SpaceX has once again caught an important piece of the Falcon 9 rocket using a giant net attached to a drone ship. The impressive feat happened moments after the launch of Falcon 9 for its AMOS-17 mission.

After getting delayed for a few times, SpaceX pushed through with its AMOS-17 mission on Aug. 6. For the mission, the company’s Falcon 9 rocket carried the AMOS-17 satellite. It was conducted in partnership with Israeli satellite operator Space Communication.

Moments after the launch, the Falcon 9’s fairing, which serves as the protective nosecone of the rocket that covers the payload, fell back to Earth. With the help of small thrusters and a parachute, the fairing was safely guided during its descent.

In a video posted on Twitter by SpaceX founder Elon Musk, the fairing can be seen as it gently descended back to Earth. It was caught by a giant net attached to Ms. Tree, a drone ship purchased and modified by SpaceX specifically for this task.

Before the company adopted this technique, fairings would normally break in two and fall in the ocean shortly after take-off. Unfortunately, even if they remained intact after splashing down, the fairings can no longer be used since they have already been damaged by the salt water

For Musk and SpaceX, catching fairings from rockets using a big net keeps it intact and away from the water. This will allow the company to re-use them in future launches.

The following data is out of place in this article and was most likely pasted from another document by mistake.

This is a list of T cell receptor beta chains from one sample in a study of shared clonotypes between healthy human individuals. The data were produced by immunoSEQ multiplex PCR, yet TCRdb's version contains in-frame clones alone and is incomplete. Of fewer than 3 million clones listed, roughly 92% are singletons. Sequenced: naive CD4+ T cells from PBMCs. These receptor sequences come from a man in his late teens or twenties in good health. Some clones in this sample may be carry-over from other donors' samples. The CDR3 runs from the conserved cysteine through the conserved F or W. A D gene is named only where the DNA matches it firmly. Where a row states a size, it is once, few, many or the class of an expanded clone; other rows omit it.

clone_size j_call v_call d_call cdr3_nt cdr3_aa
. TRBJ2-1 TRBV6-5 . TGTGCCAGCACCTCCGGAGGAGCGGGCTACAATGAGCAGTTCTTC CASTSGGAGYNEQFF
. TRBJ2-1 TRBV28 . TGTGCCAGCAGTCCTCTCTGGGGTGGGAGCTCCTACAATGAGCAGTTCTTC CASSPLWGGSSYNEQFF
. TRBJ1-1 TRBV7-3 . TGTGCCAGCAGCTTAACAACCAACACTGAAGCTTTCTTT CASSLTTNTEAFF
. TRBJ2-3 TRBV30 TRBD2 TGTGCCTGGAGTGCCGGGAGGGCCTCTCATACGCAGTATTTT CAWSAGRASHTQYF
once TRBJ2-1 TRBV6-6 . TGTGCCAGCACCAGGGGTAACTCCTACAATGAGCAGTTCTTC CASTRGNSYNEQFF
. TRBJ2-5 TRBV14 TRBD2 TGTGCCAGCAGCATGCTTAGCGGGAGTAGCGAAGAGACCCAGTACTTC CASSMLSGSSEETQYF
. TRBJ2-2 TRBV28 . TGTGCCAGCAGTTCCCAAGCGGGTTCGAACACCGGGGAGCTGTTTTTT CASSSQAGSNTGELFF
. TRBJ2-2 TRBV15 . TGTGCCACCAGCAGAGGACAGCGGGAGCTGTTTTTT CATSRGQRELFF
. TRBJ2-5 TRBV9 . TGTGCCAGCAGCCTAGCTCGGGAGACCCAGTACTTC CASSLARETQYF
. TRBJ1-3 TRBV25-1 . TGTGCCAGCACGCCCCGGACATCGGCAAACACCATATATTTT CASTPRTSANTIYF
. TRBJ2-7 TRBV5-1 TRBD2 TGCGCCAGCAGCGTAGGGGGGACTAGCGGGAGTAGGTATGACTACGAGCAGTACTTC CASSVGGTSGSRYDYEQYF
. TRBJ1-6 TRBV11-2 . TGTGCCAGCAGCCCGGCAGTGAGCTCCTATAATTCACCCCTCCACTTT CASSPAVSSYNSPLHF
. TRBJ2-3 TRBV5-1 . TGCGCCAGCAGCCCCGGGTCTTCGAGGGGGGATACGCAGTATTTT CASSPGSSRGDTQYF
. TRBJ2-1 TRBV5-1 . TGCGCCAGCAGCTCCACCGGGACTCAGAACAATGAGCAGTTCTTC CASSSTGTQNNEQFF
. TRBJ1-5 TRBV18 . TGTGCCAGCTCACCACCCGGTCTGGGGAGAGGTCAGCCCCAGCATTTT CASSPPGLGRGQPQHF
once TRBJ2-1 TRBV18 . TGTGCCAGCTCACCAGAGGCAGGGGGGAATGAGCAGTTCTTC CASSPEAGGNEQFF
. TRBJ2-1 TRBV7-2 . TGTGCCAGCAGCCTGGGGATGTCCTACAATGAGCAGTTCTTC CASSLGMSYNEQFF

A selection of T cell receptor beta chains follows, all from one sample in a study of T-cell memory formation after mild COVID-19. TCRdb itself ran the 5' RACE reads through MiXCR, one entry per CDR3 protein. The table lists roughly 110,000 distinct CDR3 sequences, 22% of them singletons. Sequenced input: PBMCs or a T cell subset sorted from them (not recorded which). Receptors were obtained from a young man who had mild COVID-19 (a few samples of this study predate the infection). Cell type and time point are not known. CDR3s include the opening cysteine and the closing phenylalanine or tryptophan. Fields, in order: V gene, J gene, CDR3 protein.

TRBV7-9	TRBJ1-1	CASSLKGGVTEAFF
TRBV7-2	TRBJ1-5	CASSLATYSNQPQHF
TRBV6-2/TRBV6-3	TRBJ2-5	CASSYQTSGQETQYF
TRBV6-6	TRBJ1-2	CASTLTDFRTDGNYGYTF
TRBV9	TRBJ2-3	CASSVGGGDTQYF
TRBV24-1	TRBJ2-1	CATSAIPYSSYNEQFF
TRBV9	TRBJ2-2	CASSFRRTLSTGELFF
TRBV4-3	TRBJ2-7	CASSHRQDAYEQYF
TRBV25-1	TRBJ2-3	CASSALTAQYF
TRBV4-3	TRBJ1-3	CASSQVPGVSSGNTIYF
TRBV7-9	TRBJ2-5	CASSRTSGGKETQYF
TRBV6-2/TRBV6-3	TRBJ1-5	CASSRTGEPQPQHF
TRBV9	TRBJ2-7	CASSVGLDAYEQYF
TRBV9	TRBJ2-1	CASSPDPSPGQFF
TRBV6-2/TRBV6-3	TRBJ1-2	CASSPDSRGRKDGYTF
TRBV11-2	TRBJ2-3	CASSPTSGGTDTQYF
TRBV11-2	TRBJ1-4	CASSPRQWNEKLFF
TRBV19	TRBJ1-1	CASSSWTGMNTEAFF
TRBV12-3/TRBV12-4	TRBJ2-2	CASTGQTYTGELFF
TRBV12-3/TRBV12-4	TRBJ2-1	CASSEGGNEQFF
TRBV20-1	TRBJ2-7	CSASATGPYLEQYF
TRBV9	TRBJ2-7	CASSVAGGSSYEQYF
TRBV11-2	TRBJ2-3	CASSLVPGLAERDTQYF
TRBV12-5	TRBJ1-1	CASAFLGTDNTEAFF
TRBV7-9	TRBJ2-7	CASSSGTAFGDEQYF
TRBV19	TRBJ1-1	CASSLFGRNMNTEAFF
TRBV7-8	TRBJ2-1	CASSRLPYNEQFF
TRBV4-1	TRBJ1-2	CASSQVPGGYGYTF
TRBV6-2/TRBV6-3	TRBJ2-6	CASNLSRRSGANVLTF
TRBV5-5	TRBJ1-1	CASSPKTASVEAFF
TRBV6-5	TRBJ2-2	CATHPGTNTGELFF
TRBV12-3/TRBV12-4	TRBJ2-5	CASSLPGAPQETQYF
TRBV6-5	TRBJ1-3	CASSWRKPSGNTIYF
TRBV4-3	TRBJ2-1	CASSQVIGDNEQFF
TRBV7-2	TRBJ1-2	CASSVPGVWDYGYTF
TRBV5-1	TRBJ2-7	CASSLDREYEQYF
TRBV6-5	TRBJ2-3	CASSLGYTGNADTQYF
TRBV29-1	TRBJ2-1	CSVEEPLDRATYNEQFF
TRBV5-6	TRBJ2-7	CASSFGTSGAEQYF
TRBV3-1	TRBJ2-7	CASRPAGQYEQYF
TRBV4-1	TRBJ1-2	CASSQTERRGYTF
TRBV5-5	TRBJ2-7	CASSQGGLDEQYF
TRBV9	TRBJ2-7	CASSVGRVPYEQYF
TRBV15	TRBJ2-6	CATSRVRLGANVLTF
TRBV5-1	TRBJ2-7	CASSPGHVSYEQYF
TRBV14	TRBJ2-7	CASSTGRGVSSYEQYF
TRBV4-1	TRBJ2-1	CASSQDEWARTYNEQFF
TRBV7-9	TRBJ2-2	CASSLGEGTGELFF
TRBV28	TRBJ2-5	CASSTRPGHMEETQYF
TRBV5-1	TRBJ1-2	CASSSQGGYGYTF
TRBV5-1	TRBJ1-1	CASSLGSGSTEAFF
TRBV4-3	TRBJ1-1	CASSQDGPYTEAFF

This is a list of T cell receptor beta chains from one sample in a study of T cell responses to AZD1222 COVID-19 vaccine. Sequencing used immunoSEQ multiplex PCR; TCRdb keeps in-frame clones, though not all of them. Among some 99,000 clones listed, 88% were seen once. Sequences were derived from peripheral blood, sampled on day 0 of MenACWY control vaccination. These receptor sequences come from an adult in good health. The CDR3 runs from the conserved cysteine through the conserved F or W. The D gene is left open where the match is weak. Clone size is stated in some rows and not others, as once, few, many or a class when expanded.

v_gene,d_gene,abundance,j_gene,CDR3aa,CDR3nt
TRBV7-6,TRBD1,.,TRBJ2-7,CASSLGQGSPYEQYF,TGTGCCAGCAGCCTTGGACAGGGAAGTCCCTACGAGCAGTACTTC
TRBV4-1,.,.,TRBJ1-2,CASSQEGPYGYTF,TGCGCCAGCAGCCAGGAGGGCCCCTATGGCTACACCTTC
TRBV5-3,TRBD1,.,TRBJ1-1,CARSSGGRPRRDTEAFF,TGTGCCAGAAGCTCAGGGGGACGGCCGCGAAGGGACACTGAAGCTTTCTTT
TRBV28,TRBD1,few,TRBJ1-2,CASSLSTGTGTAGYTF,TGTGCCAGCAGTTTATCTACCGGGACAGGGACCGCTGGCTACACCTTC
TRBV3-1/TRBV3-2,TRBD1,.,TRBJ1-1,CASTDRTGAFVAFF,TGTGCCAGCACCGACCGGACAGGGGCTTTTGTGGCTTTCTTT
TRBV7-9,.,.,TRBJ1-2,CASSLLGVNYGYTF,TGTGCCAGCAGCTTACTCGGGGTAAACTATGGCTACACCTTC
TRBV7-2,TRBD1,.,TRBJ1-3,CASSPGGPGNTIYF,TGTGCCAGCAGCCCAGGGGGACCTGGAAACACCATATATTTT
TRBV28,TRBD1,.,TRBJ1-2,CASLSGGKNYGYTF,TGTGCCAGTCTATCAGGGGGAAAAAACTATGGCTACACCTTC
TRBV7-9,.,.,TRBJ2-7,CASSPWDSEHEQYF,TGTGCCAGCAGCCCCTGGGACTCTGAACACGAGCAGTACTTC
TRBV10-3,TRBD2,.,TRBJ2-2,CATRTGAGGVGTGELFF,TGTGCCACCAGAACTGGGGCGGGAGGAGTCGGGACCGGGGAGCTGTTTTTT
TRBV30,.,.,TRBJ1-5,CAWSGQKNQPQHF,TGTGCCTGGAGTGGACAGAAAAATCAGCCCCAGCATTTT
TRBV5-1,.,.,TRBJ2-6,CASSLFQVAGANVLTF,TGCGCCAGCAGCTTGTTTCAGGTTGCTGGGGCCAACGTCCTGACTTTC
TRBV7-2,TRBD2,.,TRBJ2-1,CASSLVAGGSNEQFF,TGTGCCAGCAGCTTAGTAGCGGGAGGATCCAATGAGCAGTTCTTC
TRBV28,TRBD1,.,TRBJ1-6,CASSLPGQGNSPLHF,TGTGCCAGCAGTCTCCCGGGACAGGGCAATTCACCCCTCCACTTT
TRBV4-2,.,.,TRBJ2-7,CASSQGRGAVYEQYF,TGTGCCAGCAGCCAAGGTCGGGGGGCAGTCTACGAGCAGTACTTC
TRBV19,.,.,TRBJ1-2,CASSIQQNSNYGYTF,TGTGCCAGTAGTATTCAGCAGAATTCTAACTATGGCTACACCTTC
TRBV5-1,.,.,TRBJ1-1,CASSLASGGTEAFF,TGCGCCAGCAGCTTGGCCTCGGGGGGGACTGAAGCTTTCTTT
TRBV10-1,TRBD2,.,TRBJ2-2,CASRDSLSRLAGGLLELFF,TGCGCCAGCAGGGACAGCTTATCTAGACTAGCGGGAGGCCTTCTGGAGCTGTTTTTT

The first time SpaceX was able to successfully catch a component from its rocket was in June after the launch of the Falcon Heavy spacecraft. According to Musk, conceptualizing a way to retrieve rocket parts has been a huge project for the company due to its potential to shave down SpaceX’s expenses.

“Imagine you had a $6 million in cash in a palette flying through the air, and it’s going to smash into the ocean,” Musk said in a statement according to The Verge. “Would you try to recover that? Yes. Yes, you would.”

Musk noted that the company intends to safely retrieve salvageable parts of all its rockets in future missions.

SpaceX Falcon 9 blast-off The NASA/German Research Centre for Geosciences GRACE Follow-On spacecraft launch onboard a SpaceX Falcon 9 rocket, May 22, 2018, from Space Launch Complex 4E at Vandenberg Air Force Base in California. Photo: Bill Ingalls/NASA via Getty Images